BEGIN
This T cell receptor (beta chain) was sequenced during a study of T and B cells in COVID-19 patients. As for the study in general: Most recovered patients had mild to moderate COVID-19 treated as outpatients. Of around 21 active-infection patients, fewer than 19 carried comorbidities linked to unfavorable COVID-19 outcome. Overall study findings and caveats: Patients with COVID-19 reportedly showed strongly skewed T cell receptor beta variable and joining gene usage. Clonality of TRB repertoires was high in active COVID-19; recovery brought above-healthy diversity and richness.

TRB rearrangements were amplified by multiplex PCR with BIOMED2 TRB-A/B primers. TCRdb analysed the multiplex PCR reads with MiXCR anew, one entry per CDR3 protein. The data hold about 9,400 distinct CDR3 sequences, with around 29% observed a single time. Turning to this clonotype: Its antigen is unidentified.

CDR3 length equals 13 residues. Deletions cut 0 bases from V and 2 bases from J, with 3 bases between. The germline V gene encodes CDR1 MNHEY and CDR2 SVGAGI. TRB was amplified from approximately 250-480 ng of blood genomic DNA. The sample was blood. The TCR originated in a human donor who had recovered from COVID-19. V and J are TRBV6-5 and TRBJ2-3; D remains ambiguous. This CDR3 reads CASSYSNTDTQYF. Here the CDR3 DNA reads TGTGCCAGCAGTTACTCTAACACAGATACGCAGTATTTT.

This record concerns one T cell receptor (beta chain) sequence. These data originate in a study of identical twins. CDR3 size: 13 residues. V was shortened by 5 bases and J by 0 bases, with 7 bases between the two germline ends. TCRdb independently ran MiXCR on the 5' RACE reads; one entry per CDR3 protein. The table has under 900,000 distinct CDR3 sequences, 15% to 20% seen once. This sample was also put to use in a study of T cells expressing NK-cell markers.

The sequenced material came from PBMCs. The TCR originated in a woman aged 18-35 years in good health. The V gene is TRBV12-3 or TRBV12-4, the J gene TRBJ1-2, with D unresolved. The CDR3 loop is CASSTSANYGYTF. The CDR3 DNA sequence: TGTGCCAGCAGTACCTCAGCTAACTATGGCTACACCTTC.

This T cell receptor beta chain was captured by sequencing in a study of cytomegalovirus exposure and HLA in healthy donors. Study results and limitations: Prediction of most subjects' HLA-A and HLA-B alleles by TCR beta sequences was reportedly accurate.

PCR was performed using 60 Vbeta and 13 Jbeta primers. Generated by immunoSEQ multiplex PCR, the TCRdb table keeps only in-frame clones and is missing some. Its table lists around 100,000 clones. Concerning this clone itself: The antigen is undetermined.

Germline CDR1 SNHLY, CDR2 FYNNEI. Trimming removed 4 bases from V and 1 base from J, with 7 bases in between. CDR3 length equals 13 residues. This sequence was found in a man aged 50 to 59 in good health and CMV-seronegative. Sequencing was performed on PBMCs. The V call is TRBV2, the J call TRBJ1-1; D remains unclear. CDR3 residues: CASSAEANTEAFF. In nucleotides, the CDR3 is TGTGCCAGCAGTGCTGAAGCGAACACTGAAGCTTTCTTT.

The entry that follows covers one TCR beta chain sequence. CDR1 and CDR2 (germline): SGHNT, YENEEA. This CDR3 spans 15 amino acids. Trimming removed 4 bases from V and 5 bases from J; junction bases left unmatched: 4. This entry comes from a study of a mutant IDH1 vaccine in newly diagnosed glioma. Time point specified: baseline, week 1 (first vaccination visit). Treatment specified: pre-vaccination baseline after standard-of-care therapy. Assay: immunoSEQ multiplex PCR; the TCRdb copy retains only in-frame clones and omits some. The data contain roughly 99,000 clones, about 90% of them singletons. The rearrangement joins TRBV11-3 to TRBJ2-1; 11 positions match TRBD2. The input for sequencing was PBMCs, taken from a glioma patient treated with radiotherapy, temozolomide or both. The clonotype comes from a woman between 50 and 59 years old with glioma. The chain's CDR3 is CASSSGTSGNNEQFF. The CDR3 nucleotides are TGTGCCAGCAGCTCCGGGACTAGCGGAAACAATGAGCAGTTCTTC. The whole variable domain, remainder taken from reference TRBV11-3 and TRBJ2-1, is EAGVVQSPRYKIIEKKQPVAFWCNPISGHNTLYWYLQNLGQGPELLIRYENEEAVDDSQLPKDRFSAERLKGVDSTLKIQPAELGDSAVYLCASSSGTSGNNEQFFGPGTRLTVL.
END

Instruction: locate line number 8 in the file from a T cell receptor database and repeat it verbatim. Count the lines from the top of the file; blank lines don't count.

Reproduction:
Germline CDR1 SNHLY, CDR2 FYNNEI. Trimming removed 4 bases from V and 1 base from J, with 7 bases in between. CDR3 length equals 13 residues. This sequence was found in a man aged 50 to 59 in good health and CMV-seronegative. Sequencing was performed on PBMCs. The V call is TRBV2, the J call TRBJ1-1; D remains unclear. CDR3 residues: CASSAEANTEAFF. In nucleotides, the CDR3 is TGTGCCAGCAGTGCTGAAGCGAACACTGAAGCTTTCTTT.